CHP with a biomass-fueled Stirling engine
In the past few years, efforts have been made to develop micro- and mini-CHP systems based on solid biomass fuels, but many of them failed to provide high-temperature heat for thermal engines.
For the use of solid biomass, the robust and externally continuously heated Stirling engine can be used. The core problem of this concept, however, is the design of the furnace. High combustion temperatures in conjunction with low ash melting temperatures inevitably lead to the formation of slagging on the heating surfaces, which reduces the heat transfer and increases the maintenance effort. This mechanism is usually encountered only by reducing the combustion temperatures due to an increased air excess, but with reduced electrical efficiency. The use of conventional combustion systems is thus less suitable for this purpose.
Within the scope of this research focus, the aim of the Chair for Energy Process Engineering was to develop a combustion system based on fluidised bed combustion, which is tailored to the three essential requirements:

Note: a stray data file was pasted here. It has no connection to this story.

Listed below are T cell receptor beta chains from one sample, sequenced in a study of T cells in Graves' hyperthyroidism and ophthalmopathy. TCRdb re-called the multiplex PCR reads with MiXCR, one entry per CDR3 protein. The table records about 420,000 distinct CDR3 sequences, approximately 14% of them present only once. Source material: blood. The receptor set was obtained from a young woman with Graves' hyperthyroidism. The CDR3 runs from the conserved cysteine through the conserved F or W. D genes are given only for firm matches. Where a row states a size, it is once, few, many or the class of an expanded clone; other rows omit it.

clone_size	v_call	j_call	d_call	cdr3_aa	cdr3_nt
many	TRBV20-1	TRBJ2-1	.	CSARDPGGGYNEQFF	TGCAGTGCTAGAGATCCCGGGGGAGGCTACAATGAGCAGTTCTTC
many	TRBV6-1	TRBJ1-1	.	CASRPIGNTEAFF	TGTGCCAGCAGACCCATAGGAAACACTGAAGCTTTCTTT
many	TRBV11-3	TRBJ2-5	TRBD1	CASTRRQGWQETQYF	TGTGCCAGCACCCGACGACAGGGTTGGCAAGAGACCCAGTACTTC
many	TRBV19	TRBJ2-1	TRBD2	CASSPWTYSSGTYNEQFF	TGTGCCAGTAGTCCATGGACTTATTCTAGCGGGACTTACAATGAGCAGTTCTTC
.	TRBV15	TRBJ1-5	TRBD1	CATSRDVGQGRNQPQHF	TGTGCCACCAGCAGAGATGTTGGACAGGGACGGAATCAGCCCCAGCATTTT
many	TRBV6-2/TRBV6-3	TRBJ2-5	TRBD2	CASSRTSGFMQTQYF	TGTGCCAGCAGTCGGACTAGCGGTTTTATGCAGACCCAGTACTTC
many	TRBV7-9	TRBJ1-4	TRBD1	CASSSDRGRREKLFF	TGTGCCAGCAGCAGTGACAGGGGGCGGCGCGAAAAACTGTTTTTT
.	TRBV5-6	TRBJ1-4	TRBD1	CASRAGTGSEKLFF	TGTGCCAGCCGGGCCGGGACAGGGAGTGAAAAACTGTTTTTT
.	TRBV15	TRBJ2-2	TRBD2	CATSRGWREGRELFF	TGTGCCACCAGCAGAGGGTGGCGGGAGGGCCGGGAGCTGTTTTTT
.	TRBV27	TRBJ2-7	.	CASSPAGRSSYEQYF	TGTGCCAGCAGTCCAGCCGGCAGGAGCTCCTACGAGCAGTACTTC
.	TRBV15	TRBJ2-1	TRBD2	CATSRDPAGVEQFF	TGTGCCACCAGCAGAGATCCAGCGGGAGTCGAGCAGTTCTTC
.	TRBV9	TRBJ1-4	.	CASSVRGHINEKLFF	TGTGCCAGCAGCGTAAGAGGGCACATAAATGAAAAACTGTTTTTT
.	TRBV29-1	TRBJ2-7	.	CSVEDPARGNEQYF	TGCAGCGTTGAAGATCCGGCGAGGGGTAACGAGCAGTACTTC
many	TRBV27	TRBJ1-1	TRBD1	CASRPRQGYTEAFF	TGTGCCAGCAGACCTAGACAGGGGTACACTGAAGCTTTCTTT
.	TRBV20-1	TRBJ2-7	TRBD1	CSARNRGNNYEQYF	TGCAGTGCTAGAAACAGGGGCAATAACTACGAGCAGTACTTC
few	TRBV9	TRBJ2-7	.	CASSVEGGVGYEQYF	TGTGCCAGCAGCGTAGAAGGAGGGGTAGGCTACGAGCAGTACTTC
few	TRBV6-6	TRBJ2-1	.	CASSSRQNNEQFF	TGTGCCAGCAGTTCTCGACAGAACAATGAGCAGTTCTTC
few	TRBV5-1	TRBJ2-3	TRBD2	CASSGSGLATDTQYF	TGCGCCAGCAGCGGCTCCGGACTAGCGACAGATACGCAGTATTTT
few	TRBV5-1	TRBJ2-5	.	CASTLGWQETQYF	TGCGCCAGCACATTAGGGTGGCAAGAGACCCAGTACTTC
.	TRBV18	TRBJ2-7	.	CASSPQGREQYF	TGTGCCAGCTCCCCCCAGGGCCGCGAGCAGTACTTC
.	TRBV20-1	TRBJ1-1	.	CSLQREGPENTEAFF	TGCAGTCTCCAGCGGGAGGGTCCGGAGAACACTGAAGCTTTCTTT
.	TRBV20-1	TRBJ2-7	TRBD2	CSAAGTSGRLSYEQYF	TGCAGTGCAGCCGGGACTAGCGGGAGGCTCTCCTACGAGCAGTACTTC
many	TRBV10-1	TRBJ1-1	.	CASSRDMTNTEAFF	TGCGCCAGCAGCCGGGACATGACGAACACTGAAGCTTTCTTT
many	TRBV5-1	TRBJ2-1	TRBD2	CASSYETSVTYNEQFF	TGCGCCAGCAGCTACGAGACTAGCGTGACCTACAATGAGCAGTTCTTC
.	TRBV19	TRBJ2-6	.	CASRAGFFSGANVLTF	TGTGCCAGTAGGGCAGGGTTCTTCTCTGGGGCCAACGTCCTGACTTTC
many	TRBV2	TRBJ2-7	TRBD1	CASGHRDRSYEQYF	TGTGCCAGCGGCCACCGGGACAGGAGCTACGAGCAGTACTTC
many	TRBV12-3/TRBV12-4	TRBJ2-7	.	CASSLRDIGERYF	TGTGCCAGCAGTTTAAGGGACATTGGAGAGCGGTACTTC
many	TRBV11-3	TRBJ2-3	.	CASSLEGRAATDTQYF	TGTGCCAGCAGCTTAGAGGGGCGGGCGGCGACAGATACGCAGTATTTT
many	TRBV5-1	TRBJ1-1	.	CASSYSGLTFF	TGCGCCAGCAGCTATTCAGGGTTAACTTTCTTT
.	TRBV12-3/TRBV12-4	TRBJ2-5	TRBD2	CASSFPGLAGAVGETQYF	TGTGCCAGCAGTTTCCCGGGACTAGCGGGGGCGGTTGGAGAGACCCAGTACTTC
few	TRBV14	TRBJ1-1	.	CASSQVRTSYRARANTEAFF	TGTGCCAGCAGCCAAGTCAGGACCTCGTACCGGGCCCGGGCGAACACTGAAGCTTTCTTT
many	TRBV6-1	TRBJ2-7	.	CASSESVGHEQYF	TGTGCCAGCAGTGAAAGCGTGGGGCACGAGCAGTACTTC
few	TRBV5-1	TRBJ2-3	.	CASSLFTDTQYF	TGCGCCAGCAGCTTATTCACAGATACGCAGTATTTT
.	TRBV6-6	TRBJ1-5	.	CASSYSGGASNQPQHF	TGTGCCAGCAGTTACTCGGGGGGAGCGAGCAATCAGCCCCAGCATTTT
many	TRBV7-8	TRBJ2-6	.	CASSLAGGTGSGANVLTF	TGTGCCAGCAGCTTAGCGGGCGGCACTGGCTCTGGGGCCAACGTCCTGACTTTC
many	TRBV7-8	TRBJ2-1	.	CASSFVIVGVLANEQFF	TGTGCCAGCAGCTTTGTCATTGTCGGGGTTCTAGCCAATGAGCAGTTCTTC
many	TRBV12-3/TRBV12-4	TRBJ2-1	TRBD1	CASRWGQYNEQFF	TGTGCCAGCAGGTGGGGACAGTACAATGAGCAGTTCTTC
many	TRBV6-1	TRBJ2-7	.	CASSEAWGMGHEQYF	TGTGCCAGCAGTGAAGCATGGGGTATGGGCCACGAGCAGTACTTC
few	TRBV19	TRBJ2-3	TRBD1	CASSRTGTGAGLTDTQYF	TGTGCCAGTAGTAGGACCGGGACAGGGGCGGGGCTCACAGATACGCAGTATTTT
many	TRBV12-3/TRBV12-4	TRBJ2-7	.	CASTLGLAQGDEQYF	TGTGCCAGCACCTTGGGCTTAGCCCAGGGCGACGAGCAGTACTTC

- Optimum heat transfer to the heater head of the Stirling engine
- Minimum emissions to comply with legal pollutant limits
- Compact design comparable to previous combustion systems
After preliminary investigations with a 3 kWel Stirling engine on a 100 kW fluidised bed combustion, a fluidised bed combustion system has been specially developed and built up for this purpose in recent years. This shows that relevant levels of efficiency can already be achieved and at the same time the emissions of CO and dust are also below the legal limit values.
Currently, the focus is on the further development of this plant concept as a long-lasting pilot plant.